This article is more than 1 year old
Admins report Hyper-V and domain controller issues after first Patch Tuesday of 2022
Start as you mean to go on, Microsoft
Updated Microsoft's first Patch Tuesday of 2022 has, for some folk, broken Hyper-V and sent domain controllers into boot loops.
A Register reader got in touch concerning KB5009624, which they said "breaks hypervisors running on WS2012R2."
"I'm currently dealing with this right now and it's a hassle," our reader said.
"After several tries and fails, I deinstalled the KB and tadaa! Everything went back to normal."
Our reader is not alone. As well as the broken Hyper-V, popular tech blog Born City noted problems with boot loops on domain controllers, with other versions of Windows Server affected.
Posters in a Reddit thread complained that KB5009546 (for Windows Server 2016) and KB5009557 (for Windows Server 2019) were probably also to blame and recommended a swift uninstall of the patches for those affected.
The breaking of Hyper-V means that virtual machines can't be started on the server. Constant reboots are not... good. Oh, and some users have also reported that Windows Resilient File System (ReFS) volumes are left inaccessible after the update. It's a veritable three-ring circus of fun from your friends at Microsoft.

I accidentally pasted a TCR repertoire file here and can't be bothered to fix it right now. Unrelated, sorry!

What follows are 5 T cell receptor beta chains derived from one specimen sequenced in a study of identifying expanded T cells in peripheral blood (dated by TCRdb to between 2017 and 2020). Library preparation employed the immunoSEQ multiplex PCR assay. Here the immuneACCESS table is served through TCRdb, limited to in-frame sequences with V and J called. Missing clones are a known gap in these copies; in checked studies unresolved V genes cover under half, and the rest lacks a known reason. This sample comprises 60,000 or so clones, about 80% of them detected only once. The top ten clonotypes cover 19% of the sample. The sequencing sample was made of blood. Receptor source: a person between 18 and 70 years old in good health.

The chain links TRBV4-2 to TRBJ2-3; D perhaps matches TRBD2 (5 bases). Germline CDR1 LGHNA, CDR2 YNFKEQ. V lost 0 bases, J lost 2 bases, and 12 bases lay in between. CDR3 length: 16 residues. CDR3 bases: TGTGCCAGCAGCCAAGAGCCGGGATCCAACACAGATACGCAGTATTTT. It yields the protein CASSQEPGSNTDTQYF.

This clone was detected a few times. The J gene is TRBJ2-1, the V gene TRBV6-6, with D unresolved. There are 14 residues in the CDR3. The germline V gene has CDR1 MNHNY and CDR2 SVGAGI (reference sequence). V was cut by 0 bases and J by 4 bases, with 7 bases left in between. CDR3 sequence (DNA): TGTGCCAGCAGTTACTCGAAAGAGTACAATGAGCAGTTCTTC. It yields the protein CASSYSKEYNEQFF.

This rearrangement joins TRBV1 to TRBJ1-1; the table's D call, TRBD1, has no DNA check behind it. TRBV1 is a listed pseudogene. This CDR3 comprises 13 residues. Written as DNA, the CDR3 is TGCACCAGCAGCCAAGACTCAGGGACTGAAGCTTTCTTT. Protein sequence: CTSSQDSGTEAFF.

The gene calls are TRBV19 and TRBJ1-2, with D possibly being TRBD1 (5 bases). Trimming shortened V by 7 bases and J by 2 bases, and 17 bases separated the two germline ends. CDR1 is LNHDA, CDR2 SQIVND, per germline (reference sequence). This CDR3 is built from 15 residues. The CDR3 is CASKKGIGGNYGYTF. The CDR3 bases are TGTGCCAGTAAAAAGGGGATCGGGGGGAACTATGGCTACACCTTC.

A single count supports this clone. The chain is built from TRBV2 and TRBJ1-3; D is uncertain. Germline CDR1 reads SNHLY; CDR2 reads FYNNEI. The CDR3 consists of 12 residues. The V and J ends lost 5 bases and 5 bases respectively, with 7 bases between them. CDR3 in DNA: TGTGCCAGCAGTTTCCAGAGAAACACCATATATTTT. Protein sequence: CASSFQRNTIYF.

Microsoft starts 2022 with big bundle fixes for 96 security bugs in its software
Microsoft closes installer hole abused by Emotet malware, Google splats Chrome bug exploited in the wild
There's something to be said for delayed gratification when Windows 11 is this full of bugs
Let us give thanks that this November, Microsoft has given us just 55 security fixes, two of which are for actively exploited flaws
As for the updates, a common thread appears to be an Active Directory fix, although a TITSUP* hypervisor and boot loop problems are not listed as known issues for any.
Still, if you're running Windows Server 2012 R2, you might not have much longer to worry about Microsoft breaking things. Extended support ends next year (although you can prolong the pain with extended security updates into 2026). Windows Server 2016 went out of mainstream support on 11 January 2022.
Going out with a bang in an all too real sense of the word.
While uninstalling the patches appears to resolve the issues for those affected, the patches also contain important security fixes. Their removal should therefore be a last resort and only if the issues are being experienced.
The Register asked Microsoft if it was aware of the problems and planned to issue further fixes. We will update this piece should the company respond. ®
*Tired IT Staffers Uninstall Patches
Updated at 17.08 UTC on 13 January 2022 to add:
Following publication of this article, Microsoft sent us a statement: "We are aware of the reports and are investigating."
So that's ok then.